When Dean Lavallee opened the first Park Avenue BBQ in 1988, he had one lofty mission in mind: to serve the best barbecue ever made. Despite the seemingly impossible nature of his goal, he and his team continue to rise to the challenge, dry-rubbing their meats to smoke and char-grill on-site. They use all-natural, grain-fed, domestic pork for their traditional and Carolina-style barbecue pork—pulled by hand—and only use fresh, never-frozen ribs that are smoked daily over hickory. As diners chow down on hearty homestyle sides, seafood platters, or buffalo wings tossed in one of six sauces, they can admire the dining room's pictures of their city's most prominent people, places, and robot mayors.
Park Avenue BBQ arranges their meats into fun, hearty dishes such as the Dempublican sandwich, which combines smoked pork and beef brisket separated only by cheese and bacon to create a sizeable sandwich that the team has dubbed "porkalicious". They whip up Funnybonz, which look and taste like miniature ribs, using tender, lean pork that's prepared by cooking up regular ribs beneath a shrink ray. In 2008, their dedication to each dish caused Cityvoter's users to name Park Avenue BBQ the best barbecue in town.
"It took them five years before they would let me handle the fish," says sushi chef Jo Clark about his extensive training. He began his culinary journey at 13 years old and spent a decade in an apprenticeship at the Japanese restaurant Yama. There, he honed an ability to prep rice and sauces, wield a knife, and select sushi-grade fish while shadowing chefs from different regions of Japan. In his spare time, Jo enjoys paddle-surfing and once skillfully maneuvered alongside a lively school of sharks.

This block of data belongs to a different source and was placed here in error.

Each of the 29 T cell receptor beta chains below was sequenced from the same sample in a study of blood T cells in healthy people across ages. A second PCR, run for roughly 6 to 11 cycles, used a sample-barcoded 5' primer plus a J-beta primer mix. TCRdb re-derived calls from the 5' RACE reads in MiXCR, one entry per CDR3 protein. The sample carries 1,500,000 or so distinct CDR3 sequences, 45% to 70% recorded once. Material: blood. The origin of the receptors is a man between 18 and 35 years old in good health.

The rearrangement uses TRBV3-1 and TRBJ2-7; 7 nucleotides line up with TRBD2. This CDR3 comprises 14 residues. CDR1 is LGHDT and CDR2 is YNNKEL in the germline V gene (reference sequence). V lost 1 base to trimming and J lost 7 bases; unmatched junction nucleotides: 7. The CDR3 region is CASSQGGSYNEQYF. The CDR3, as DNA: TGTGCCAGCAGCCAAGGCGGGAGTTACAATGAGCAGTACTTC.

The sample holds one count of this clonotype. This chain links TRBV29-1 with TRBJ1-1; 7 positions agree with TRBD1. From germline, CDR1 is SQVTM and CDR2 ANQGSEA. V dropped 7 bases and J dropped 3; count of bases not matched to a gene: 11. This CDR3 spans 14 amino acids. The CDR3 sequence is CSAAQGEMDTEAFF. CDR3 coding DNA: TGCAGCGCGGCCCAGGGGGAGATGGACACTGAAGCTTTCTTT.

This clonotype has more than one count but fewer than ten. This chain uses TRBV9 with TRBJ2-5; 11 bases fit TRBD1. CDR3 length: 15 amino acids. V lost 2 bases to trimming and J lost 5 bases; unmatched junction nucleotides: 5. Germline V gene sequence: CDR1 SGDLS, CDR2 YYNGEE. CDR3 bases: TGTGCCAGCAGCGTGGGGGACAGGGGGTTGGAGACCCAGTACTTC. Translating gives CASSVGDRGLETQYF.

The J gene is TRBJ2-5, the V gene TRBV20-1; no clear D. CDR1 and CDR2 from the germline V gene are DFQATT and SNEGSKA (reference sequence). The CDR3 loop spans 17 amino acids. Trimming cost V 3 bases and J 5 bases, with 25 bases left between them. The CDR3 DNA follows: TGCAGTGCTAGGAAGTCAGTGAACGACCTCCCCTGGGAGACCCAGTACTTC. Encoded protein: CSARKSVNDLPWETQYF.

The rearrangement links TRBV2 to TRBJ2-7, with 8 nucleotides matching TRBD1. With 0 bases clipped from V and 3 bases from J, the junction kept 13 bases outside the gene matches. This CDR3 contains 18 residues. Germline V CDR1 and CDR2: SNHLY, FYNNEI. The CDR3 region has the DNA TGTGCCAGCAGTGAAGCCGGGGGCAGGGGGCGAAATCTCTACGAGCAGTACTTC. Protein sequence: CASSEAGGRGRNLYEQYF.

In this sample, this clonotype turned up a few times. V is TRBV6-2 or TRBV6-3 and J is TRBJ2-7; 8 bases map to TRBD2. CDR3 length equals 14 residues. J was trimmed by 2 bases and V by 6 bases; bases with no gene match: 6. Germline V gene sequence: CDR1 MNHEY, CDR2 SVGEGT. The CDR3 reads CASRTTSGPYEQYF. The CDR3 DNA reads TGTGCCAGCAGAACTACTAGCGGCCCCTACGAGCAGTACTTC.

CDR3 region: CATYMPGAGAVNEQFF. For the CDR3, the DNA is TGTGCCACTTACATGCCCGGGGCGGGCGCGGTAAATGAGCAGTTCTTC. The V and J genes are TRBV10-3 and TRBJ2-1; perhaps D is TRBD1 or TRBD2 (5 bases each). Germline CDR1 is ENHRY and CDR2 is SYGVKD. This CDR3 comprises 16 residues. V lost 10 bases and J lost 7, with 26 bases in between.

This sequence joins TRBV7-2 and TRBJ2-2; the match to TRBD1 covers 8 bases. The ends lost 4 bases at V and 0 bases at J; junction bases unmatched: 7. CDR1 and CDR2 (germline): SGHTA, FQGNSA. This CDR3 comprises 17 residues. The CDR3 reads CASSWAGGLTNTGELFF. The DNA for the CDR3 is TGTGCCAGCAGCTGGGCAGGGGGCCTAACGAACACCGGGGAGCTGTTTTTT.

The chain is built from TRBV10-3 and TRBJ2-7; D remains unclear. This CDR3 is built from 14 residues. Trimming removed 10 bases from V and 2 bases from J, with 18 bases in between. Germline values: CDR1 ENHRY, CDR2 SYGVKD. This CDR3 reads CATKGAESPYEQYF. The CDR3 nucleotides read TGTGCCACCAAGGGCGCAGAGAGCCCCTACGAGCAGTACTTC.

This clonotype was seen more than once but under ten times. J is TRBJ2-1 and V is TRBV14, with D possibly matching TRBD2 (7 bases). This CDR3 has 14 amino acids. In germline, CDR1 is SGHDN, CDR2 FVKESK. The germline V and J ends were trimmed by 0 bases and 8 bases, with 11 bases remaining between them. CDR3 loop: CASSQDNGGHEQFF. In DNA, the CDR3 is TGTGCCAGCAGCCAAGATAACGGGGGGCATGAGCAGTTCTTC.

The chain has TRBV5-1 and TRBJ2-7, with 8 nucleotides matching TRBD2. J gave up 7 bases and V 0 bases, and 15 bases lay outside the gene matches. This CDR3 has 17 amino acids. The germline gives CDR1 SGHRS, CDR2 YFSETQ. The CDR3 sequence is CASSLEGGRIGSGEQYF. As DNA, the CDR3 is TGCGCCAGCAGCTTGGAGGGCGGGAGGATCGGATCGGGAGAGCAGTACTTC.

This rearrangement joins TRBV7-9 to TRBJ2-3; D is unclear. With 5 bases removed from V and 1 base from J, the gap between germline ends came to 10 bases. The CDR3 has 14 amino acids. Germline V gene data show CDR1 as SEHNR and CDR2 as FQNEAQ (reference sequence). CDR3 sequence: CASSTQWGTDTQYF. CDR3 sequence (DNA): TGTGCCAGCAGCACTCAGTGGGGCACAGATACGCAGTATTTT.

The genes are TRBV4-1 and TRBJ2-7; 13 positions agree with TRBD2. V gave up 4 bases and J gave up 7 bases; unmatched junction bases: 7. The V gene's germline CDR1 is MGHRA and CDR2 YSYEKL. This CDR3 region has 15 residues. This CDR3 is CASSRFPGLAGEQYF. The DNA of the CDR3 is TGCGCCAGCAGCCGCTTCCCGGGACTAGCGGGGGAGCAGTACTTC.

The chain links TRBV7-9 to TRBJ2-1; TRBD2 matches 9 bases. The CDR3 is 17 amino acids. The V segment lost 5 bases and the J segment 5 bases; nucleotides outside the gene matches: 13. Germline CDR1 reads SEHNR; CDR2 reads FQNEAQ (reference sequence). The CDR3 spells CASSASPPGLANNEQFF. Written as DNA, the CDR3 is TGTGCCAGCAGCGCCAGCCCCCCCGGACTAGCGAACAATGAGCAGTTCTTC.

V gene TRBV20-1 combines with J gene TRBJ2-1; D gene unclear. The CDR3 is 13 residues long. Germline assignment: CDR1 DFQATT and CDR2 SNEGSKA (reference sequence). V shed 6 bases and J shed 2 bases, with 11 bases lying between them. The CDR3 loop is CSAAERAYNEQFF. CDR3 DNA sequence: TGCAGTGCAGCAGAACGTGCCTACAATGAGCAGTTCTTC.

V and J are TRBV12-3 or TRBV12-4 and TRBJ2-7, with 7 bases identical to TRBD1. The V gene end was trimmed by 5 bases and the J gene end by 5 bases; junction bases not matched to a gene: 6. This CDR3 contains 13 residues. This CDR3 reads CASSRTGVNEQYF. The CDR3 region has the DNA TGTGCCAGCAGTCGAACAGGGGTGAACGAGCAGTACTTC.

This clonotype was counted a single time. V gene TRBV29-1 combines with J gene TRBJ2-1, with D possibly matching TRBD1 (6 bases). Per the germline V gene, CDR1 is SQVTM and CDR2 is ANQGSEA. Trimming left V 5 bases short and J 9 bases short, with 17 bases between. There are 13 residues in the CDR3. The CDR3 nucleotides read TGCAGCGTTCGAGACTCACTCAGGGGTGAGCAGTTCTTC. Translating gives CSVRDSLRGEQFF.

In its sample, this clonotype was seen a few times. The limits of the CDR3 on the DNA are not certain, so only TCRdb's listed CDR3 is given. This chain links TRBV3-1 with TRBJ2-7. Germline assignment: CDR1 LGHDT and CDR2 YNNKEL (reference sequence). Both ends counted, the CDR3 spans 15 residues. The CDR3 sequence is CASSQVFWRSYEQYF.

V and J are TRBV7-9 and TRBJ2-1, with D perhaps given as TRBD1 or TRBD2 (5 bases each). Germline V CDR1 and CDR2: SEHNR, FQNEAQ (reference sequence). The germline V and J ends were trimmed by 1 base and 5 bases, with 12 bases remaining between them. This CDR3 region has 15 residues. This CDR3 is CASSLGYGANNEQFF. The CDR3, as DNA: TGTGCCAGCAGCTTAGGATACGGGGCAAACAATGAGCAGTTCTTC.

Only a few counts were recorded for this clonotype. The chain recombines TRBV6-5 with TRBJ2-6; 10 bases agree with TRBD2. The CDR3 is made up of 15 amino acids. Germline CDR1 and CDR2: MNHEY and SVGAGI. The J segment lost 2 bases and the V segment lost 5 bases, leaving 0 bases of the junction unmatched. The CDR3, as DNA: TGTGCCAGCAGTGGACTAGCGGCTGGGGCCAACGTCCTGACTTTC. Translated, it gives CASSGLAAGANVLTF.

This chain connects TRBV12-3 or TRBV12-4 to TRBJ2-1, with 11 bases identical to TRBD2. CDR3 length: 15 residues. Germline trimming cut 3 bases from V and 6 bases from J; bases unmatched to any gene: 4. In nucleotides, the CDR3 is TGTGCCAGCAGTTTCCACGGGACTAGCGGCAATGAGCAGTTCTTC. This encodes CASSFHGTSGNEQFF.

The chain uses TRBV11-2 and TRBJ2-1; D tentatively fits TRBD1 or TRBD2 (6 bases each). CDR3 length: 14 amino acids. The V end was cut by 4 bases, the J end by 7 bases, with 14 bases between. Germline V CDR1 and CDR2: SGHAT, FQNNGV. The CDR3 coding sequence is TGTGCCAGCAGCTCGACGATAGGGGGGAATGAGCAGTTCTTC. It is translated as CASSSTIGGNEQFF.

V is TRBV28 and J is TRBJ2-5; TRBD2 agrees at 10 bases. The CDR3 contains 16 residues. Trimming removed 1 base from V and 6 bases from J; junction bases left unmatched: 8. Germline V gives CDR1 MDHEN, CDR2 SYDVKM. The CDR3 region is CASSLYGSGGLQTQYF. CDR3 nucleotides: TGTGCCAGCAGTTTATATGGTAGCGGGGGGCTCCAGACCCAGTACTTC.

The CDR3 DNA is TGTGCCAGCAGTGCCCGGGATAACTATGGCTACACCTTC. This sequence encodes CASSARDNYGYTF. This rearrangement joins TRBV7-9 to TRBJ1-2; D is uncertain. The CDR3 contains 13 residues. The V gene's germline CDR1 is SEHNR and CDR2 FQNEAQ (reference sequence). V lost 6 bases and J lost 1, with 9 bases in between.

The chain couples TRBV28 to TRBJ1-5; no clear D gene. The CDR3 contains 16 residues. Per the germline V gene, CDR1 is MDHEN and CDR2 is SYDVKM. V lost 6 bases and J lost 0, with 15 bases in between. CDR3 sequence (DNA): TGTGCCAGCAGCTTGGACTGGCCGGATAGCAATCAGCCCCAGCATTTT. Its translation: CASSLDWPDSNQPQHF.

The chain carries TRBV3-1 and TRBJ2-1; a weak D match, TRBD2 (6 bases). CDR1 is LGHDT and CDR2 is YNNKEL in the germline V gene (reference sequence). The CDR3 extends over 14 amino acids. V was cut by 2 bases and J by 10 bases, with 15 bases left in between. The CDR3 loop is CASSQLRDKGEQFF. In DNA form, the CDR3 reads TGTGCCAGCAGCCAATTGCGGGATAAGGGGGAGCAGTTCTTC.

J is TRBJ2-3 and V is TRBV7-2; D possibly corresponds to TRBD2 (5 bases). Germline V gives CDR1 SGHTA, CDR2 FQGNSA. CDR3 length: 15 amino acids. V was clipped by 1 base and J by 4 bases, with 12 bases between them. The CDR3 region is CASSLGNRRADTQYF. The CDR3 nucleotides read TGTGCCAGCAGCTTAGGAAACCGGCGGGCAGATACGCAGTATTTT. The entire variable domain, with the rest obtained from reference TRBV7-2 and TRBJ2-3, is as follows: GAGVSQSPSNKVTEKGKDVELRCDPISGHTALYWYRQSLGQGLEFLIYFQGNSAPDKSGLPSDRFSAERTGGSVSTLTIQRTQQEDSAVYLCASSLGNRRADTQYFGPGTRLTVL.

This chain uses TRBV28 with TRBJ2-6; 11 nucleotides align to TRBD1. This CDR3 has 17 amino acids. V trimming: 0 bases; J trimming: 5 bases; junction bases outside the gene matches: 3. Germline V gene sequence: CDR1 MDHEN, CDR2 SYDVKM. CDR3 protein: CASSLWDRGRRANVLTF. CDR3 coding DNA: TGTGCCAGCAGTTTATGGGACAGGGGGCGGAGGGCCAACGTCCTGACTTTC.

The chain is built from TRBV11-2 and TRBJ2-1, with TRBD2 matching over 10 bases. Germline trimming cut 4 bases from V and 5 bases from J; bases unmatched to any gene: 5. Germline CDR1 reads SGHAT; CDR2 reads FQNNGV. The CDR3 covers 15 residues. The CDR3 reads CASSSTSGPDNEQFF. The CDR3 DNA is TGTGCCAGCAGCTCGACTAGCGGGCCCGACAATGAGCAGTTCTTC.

At the restaurant, however, he deftly manages cuts of salmon, flounder, hamachi yellowtail, and shellfish to craft more than 40 inventive sushi rolls. He toys with the traditions of sushi, wrapping some rolls with thin slices of European cucumber and creating a sashimi pizza on a tortilla crust. The aromas of ginger, eggplant, and garlic wander from pots of Thai-style dishes in the kitchen and out into dining rooms. Though each location has distinct decor, diners mingle among elements such as exposed-brick bars, hardwood floors, and hanging Japanese paper lanterns in the exciting bright colors of a furious traffic cop viewed through a kaleidoscope.
“Slawn-cha,” April says, pronouncing the pub’s name in slow, punchy syllables. “It’s Gaelic. It means 'cheers to good health'—” she stops abruptly, spying a familiar face behind the bar. “Let me let you talk to Clem. Don’t let his accent throw you. It’s thick—and he knows it!” The two scuffle a bit before he comes forward. “You were talking to an obnoxious lady, were you?” he says. “She’s better known as the princess. She drives me crazy.”
But April’s right. Clem's intonation is heavy with lilts, a nod to his Irish birthplace; it’s perfectly at home amid the thick-slatted wood floors, rustic stacked-stone walls, and wooden furniture all imported from Ireland. “There’s also live music five nights a week. And there’s the food,” he adds. “I’ve always been in the bar business, and these recipes are from top chefs in Ireland.” He’s especially proud of the fish 'n' chips. “Best in the county,” he says. “Made with cod and homemade beer batter—my family’s recipe.”